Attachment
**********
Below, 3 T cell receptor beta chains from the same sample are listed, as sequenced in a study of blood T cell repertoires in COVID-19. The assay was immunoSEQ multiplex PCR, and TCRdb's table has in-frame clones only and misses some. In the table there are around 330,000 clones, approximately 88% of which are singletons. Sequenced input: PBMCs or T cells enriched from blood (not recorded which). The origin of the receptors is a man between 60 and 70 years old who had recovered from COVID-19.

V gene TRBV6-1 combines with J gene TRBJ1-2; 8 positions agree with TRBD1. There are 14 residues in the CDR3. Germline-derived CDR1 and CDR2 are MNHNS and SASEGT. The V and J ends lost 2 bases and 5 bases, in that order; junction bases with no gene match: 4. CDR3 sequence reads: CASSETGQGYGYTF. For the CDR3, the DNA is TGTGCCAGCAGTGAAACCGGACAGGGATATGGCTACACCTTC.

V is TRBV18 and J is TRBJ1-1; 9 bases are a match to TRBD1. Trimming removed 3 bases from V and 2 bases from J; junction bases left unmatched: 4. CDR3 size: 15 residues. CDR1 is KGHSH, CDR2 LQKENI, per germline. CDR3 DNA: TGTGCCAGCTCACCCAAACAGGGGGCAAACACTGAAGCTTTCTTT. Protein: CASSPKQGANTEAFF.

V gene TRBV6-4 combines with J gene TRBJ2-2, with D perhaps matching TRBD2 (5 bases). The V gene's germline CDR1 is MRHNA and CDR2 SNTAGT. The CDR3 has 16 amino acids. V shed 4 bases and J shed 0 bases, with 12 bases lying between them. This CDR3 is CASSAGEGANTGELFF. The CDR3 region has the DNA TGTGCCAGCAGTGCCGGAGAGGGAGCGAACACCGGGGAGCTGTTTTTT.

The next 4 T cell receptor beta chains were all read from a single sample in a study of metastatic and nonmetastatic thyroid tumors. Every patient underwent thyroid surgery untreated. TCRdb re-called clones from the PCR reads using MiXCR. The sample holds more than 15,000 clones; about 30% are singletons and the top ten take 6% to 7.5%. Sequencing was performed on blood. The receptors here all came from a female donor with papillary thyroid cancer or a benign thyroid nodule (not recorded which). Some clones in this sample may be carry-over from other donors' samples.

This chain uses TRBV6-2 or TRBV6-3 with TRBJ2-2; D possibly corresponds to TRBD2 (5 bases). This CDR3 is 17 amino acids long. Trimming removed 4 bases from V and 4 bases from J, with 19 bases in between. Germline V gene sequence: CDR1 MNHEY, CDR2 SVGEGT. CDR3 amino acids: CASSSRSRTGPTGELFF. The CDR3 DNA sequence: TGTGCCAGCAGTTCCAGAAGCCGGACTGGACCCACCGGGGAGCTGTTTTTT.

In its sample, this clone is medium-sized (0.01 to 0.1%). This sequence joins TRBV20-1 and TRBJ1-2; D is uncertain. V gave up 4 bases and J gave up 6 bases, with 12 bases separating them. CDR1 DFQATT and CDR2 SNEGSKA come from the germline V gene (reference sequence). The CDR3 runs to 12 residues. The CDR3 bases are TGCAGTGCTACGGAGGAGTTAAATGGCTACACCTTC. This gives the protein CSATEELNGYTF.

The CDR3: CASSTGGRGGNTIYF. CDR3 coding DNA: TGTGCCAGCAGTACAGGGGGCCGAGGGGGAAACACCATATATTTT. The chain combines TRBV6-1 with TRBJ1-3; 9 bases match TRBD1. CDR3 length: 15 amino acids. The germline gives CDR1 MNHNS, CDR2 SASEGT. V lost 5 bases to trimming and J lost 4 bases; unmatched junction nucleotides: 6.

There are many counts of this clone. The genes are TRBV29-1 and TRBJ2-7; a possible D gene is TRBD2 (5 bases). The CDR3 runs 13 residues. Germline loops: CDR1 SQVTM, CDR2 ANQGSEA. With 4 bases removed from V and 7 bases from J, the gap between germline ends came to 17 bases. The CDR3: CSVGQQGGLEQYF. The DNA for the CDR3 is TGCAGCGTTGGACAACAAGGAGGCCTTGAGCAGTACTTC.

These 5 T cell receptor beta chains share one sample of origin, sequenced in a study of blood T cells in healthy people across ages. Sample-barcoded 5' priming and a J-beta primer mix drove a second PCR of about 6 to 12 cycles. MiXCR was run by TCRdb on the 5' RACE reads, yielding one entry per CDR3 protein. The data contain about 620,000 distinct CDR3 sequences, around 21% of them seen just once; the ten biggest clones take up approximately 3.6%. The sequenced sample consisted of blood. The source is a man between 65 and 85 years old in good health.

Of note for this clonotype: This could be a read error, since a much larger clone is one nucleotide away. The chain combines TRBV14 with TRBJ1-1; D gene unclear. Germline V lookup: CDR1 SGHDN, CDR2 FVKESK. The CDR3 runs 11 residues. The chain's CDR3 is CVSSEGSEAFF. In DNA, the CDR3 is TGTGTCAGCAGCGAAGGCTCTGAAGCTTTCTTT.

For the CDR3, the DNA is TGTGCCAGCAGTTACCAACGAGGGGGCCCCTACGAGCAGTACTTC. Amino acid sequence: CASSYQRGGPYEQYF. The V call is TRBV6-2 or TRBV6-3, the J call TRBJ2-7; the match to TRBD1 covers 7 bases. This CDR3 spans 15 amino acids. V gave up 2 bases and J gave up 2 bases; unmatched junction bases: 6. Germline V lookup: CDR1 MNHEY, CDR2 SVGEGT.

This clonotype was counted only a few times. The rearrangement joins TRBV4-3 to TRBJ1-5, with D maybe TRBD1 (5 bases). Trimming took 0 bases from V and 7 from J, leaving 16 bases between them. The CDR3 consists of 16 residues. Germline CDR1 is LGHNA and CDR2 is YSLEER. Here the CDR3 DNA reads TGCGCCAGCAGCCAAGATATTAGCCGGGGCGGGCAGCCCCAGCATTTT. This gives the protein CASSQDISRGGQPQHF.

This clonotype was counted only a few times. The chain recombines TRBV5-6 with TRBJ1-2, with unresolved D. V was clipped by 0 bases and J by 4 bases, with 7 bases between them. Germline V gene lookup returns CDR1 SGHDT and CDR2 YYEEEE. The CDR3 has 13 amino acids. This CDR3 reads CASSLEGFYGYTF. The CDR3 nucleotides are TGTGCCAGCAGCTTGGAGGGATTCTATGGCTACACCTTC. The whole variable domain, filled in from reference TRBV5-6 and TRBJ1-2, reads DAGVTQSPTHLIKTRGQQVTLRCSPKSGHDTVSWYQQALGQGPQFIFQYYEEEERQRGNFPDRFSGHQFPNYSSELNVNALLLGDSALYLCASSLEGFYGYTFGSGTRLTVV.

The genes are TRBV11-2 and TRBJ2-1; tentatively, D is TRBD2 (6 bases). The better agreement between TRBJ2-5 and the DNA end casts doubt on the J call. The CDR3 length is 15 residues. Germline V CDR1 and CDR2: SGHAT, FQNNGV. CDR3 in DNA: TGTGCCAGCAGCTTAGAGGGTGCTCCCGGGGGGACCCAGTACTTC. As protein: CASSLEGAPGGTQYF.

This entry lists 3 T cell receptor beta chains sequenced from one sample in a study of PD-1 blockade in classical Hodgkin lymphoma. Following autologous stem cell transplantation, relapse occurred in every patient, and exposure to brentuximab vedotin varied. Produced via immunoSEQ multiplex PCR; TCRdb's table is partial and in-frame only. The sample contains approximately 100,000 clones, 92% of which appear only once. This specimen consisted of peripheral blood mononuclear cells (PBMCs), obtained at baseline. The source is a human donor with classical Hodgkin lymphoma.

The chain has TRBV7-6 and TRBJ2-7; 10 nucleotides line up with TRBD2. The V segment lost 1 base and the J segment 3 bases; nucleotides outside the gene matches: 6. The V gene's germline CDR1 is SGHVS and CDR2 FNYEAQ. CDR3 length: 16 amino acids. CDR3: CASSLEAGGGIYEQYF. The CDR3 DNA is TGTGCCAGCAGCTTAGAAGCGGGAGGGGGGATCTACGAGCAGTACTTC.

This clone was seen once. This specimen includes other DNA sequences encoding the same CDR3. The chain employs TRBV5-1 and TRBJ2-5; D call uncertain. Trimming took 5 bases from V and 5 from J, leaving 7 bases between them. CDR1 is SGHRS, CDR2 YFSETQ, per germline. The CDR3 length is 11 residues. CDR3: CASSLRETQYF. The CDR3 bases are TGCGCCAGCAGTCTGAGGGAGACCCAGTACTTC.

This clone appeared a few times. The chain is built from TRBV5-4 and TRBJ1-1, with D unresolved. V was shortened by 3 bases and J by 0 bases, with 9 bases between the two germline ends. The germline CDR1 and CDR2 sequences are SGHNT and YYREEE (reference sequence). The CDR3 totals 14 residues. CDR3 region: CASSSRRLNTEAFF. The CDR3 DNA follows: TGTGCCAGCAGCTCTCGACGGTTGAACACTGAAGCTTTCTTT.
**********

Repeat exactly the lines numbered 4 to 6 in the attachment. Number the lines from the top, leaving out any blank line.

V gene TRBV6-4 combines with J gene TRBJ2-2, with D perhaps matching TRBD2 (5 bases). The V gene's germline CDR1 is MRHNA and CDR2 SNTAGT. The CDR3 has 16 amino acids. V shed 4 bases and J shed 0 bases, with 12 bases lying between them. This CDR3 is CASSAGEGANTGELFF. The CDR3 region has the DNA TGTGCCAGCAGTGCCGGAGAGGGAGCGAACACCGGGGAGCTGTTTTTT.

The next 4 T cell receptor beta chains were all read from a single sample in a study of metastatic and nonmetastatic thyroid tumors. Every patient underwent thyroid surgery untreated. TCRdb re-called clones from the PCR reads using MiXCR. The sample holds more than 15,000 clones; about 30% are singletons and the top ten take 6% to 7.5%. Sequencing was performed on blood. The receptors here all came from a female donor with papillary thyroid cancer or a benign thyroid nodule (not recorded which). Some clones in this sample may be carry-over from other donors' samples.

This chain uses TRBV6-2 or TRBV6-3 with TRBJ2-2; D possibly corresponds to TRBD2 (5 bases). This CDR3 is 17 amino acids long. Trimming removed 4 bases from V and 4 bases from J, with 19 bases in between. Germline V gene sequence: CDR1 MNHEY, CDR2 SVGEGT. CDR3 amino acids: CASSSRSRTGPTGELFF. The CDR3 DNA sequence: TGTGCCAGCAGTTCCAGAAGCCGGACTGGACCCACCGGGGAGCTGTTTTTT.